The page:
Association Ngaoubourandi (ASNGA)

The Association Ngaoubourandi works on land use and rights issues in Chad.

Ngaoubourandi is a local organisation founded in 2010 by a group of people determined to tackle development issues in Chad. In particular it works to consider and develop research on conflict prevention, peacebuilding and minority rights issues.

Ngaoubourandi and ASNGA mean "rainbow of hope" and "enough conflict" in local languages. The choice of these two terms speaks to the will of its founding members to work for peace and create a constructive space for young people and the poor, who have faced multiple and complex challenges, some related to the development of oil infrastructure in Chad. These include:

  • Land appropriation and monopolisation in Moundou Commune and surrounding villages.
  • Conflicts over resources and access to land between pastoralists, herders and administrative, military and commercial authorities.
  • A lack of access to basic infrastructure, in particular fresh water in "koro" zones, where the water is more than 100 metres underground.
  • A lack of employment for young people because of corruption and clientelism.

The ASNGA works to defend the right to land for farmers and small holders, and to be able to participate meaningfully in their social, economic and political life.

The organisation's main activities are:

  • Research on land verification issues, comparative politics, policies and the legal framework.
  • Communications including awareness-raising using local and national radio and television, information bulletins, the internet, and lobbying local authorities and other political partners.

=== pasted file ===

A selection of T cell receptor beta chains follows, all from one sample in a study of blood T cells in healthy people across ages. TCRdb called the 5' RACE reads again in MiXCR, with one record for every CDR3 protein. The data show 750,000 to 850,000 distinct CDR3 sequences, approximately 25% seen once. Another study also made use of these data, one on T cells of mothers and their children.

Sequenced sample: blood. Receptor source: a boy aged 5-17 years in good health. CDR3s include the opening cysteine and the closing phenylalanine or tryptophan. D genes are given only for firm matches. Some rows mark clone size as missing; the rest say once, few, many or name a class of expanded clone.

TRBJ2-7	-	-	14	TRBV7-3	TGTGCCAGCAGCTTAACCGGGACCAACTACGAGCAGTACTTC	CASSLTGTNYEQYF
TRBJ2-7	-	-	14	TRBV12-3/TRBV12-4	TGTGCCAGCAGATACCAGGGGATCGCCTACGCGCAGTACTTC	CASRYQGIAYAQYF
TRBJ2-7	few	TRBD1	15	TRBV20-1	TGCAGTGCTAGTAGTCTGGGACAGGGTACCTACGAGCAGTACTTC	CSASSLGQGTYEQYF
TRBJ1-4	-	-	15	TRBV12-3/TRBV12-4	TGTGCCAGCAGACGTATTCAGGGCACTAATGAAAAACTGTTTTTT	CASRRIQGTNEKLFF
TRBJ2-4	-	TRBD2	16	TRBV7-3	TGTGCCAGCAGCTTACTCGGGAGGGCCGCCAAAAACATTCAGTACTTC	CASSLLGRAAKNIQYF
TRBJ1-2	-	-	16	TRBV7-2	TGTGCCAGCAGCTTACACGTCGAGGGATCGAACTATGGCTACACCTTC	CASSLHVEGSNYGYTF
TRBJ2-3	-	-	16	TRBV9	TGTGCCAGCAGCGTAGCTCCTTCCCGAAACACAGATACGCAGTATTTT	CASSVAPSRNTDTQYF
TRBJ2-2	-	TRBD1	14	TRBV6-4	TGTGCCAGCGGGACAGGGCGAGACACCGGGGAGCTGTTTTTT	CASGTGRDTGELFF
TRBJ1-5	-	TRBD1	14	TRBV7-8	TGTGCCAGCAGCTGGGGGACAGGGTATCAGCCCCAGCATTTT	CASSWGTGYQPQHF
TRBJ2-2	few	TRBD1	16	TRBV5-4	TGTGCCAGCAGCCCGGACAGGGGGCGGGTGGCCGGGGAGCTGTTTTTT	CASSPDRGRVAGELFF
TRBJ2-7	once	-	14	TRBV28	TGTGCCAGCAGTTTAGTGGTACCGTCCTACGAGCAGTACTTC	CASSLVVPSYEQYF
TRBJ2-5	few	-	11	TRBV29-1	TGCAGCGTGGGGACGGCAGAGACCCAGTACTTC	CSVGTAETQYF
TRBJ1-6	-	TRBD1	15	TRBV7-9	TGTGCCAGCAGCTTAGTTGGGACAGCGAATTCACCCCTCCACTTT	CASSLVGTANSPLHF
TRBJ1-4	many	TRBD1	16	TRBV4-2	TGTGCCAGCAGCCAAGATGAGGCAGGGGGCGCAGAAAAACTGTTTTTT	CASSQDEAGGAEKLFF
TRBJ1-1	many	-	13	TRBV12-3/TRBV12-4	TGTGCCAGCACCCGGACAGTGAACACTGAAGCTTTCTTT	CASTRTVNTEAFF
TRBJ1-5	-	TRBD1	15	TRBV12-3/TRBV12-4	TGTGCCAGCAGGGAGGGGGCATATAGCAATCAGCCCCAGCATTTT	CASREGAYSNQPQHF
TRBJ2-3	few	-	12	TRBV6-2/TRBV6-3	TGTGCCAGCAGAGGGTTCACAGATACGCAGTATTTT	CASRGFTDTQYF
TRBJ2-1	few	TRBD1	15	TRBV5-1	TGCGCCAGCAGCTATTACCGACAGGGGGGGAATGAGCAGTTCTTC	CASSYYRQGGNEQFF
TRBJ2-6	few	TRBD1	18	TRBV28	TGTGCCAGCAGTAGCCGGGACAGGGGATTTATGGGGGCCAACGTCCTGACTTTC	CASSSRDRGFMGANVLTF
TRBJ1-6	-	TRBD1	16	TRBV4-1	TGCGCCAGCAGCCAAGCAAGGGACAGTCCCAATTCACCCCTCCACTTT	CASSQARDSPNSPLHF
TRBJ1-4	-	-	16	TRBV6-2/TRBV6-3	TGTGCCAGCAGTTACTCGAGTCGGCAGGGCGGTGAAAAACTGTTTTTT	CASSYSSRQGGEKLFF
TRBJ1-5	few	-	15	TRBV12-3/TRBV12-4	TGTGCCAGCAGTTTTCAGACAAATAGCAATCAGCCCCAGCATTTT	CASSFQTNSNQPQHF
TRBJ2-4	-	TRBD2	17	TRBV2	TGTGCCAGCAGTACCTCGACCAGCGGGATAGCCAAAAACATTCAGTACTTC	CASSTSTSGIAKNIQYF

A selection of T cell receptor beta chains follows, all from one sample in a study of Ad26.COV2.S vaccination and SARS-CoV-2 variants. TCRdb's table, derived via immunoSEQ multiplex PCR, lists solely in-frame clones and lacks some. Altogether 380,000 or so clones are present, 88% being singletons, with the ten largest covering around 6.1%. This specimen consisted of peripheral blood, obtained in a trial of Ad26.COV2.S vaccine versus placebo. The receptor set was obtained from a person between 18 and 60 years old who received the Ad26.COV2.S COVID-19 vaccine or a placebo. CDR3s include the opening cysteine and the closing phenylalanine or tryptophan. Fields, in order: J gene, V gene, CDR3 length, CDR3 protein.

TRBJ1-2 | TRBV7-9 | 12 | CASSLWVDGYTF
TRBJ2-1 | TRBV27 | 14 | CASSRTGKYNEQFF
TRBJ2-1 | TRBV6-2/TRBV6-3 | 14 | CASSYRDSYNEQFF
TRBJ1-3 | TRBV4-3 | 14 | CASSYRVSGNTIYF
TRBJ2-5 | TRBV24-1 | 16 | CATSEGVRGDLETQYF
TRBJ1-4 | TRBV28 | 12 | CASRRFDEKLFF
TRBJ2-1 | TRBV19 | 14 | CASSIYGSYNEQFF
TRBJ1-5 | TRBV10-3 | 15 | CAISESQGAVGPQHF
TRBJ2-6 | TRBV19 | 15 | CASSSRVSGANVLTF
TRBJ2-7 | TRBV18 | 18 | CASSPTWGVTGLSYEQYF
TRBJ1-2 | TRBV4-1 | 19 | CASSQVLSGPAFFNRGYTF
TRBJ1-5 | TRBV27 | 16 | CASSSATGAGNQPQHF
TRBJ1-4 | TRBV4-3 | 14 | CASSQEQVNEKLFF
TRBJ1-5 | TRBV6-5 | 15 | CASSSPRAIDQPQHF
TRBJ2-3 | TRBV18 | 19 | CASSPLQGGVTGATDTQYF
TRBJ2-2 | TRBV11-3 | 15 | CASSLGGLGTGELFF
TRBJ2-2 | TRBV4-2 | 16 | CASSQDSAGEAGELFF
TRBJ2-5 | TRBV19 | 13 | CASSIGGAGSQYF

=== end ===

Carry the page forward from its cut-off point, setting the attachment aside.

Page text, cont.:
Specific projects have included work on :

  • Land use

Studies and research on land use in the Moundou region. This includes the development of a detailed report on the town's development since its founding in 1925, documenting land use conflicts and uncovering corrupt practices which include the illegal sale of land for personal gain. Governors in the region have taken measures to prevent security forces from harassing local farmers, and with the support of the Ngaoubourandi council, local farmers and villagers have been able to protect their land, including launching legal action to recover appropriated land.

The legal and regulatory frameworks regarding land use have been distributed by Ngaoubourandi and local radio stations, allowing groups to mobilise and address the issue, including setting up partnerships with other groups working on the same issue in other areas of the region such as Cameroon, Burkina Faso and Mali.

  • Farmer-herder conflicts

Significant research has been carried out on the causes of consequences of conflict between farmers and nomads, including organising workshops and field visits to work with local authorities and young people.

  • Basic infrastructure

With the support of two partner organisations in Germany, this work has launched ten pilot projects drilling wells and refurbishing a community health centre. The work has opened up debates on how best to provide for and ensure the good management of community services. The first projects, launched four years ago, continue to work well, and are well-managed by committees composed primarily of women, who manage small funds. Their burden of carrying water has been lessened and the incidence of waterborne diseases in children has been reduced.


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